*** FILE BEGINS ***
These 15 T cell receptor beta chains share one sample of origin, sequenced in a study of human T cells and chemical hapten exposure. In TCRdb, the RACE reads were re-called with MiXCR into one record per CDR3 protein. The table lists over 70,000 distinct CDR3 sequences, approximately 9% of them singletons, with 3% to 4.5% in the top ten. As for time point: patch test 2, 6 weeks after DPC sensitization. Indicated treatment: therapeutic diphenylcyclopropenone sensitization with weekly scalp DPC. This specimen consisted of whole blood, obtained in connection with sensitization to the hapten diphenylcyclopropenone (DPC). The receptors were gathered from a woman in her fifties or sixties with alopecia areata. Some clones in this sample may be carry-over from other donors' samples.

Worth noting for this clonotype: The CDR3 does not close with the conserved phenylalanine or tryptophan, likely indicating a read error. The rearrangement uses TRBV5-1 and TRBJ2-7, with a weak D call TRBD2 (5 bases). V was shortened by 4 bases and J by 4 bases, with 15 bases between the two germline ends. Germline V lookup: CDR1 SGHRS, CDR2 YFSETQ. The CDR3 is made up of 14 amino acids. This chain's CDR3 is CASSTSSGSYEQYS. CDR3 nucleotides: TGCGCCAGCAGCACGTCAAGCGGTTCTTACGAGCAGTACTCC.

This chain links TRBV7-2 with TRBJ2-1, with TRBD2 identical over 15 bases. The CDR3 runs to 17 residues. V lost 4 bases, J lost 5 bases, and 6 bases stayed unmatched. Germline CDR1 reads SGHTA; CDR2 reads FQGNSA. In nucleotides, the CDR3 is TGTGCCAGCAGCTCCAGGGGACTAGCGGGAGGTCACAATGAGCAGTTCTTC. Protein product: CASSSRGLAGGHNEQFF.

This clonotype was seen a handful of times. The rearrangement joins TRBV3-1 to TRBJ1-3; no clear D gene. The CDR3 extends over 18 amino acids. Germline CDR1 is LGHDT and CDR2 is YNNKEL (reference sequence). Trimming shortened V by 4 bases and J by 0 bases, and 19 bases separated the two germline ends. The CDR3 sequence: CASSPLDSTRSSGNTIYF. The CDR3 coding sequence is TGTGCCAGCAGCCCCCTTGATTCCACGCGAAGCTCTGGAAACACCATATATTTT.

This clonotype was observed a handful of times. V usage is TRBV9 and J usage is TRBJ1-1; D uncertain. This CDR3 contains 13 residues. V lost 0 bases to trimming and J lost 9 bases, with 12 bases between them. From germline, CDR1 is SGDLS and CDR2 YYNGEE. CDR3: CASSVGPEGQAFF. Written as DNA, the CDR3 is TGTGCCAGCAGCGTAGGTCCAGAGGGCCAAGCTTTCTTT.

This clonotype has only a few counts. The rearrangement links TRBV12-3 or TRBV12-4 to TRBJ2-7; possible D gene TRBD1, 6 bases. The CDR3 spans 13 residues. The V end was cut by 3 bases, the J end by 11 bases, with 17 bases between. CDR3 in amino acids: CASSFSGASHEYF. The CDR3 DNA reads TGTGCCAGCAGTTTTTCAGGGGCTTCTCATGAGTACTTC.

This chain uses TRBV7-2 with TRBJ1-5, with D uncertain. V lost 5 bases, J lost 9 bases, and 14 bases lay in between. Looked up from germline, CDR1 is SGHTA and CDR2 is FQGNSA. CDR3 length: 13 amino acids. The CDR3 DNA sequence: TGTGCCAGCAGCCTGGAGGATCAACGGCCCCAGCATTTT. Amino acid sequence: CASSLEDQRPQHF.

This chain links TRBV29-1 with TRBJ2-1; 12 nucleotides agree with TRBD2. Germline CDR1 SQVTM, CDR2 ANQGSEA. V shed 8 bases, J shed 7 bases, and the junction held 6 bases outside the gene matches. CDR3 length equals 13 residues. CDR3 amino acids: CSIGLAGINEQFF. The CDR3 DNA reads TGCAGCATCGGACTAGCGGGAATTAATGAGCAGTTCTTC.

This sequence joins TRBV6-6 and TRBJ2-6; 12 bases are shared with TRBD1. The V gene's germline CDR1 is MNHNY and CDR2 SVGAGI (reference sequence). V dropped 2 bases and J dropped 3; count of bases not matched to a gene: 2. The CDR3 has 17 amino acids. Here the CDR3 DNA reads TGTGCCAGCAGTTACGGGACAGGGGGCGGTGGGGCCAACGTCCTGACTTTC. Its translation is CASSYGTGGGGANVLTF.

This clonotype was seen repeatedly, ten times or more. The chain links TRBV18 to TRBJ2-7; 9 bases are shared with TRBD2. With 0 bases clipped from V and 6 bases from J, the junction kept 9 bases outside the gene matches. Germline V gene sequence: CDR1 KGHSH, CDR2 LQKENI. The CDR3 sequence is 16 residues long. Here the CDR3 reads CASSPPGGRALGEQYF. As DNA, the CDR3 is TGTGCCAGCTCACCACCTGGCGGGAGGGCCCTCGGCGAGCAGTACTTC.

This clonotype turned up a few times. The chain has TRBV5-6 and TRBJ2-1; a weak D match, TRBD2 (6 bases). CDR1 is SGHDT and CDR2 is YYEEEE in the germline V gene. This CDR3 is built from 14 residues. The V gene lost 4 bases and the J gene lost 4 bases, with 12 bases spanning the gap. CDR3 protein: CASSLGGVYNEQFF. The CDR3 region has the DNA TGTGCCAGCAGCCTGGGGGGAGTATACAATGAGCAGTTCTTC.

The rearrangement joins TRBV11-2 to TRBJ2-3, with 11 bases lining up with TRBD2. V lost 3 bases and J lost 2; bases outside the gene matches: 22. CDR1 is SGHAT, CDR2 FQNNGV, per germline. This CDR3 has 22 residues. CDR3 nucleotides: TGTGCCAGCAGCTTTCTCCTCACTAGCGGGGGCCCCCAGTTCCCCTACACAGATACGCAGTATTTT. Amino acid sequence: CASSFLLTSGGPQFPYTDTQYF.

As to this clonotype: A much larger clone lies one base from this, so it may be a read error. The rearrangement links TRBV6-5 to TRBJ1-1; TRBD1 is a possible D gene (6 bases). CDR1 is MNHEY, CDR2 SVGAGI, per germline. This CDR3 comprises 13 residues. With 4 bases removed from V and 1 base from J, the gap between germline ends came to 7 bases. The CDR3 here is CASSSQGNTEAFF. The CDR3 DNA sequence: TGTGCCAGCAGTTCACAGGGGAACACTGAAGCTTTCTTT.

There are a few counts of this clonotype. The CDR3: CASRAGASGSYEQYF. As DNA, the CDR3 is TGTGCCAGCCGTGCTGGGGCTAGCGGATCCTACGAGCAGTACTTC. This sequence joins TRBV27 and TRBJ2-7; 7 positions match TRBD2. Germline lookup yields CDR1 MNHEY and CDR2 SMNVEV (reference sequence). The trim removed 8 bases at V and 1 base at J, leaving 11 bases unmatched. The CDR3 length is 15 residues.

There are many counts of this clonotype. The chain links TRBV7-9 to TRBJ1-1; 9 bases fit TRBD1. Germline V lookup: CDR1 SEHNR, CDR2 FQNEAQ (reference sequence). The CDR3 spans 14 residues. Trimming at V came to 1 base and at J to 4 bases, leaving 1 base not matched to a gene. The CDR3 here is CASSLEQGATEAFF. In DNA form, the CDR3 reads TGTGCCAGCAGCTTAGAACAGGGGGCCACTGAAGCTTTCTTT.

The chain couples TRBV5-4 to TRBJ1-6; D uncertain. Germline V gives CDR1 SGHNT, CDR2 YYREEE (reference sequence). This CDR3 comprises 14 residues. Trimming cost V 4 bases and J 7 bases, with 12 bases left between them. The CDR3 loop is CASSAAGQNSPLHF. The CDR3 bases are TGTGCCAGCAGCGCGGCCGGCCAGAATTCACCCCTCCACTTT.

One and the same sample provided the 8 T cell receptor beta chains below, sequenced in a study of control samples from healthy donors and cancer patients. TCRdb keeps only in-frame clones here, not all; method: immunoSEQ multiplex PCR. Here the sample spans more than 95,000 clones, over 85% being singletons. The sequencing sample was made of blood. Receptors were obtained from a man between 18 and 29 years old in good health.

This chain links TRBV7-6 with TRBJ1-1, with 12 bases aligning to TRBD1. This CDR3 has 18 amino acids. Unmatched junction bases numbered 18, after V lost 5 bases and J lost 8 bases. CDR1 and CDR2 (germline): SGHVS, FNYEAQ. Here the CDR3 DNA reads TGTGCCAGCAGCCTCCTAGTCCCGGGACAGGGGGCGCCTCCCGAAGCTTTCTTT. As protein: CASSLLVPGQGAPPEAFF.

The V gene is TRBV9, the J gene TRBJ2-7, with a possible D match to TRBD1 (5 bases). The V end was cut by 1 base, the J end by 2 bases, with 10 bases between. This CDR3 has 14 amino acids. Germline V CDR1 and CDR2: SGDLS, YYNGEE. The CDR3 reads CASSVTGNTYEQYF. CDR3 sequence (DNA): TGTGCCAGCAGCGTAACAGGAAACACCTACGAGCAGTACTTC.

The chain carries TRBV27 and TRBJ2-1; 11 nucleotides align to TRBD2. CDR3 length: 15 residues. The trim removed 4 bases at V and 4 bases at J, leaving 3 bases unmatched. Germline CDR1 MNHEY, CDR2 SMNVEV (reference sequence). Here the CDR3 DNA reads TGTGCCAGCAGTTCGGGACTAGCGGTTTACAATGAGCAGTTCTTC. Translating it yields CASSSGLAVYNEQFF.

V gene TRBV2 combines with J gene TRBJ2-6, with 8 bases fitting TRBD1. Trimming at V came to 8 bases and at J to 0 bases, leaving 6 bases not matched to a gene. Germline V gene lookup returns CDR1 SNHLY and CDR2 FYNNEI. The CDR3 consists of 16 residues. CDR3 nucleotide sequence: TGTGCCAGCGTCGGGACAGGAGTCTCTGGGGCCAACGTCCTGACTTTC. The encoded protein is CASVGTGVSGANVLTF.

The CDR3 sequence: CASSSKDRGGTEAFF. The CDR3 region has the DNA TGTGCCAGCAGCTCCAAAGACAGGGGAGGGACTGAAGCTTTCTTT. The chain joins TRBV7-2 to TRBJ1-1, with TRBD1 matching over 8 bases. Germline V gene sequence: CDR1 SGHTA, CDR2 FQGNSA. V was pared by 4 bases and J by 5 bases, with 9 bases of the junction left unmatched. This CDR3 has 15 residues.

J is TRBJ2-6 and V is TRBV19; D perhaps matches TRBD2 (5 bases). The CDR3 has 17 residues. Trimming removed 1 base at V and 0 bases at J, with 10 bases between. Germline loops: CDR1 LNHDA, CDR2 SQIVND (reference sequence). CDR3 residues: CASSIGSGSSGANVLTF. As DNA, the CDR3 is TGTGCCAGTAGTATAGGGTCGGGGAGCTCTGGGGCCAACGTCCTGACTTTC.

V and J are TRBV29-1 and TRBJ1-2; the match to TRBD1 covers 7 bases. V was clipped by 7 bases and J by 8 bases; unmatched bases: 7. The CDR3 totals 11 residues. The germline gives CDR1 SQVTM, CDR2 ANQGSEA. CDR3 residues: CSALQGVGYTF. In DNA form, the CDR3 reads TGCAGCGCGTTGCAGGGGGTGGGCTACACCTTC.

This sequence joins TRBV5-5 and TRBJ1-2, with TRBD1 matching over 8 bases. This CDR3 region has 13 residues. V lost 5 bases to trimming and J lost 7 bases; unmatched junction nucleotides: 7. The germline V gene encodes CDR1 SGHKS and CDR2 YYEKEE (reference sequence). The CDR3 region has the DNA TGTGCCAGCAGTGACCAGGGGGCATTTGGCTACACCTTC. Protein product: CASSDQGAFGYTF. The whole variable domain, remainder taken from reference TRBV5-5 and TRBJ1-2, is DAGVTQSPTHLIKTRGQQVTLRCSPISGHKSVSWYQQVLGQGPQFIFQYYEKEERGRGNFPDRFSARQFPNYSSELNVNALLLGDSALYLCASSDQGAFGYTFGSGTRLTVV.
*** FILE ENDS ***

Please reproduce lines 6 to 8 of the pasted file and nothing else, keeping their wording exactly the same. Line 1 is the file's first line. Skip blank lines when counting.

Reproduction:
This clonotype has only a few counts. The rearrangement links TRBV12-3 or TRBV12-4 to TRBJ2-7; possible D gene TRBD1, 6 bases. The CDR3 spans 13 residues. The V end was cut by 3 bases, the J end by 11 bases, with 17 bases between. CDR3 in amino acids: CASSFSGASHEYF. The CDR3 DNA reads TGTGCCAGCAGTTTTTCAGGGGCTTCTCATGAGTACTTC.

This chain uses TRBV7-2 with TRBJ1-5, with D uncertain. V lost 5 bases, J lost 9 bases, and 14 bases lay in between. Looked up from germline, CDR1 is SGHTA and CDR2 is FQGNSA. CDR3 length: 13 amino acids. The CDR3 DNA sequence: TGTGCCAGCAGCCTGGAGGATCAACGGCCCCAGCATTTT. Amino acid sequence: CASSLEDQRPQHF.

This chain links TRBV29-1 with TRBJ2-1; 12 nucleotides agree with TRBD2. Germline CDR1 SQVTM, CDR2 ANQGSEA. V shed 8 bases, J shed 7 bases, and the junction held 6 bases outside the gene matches. CDR3 length equals 13 residues. CDR3 amino acids: CSIGLAGINEQFF. The CDR3 DNA reads TGCAGCATCGGACTAGCGGGAATTAATGAGCAGTTCTTC.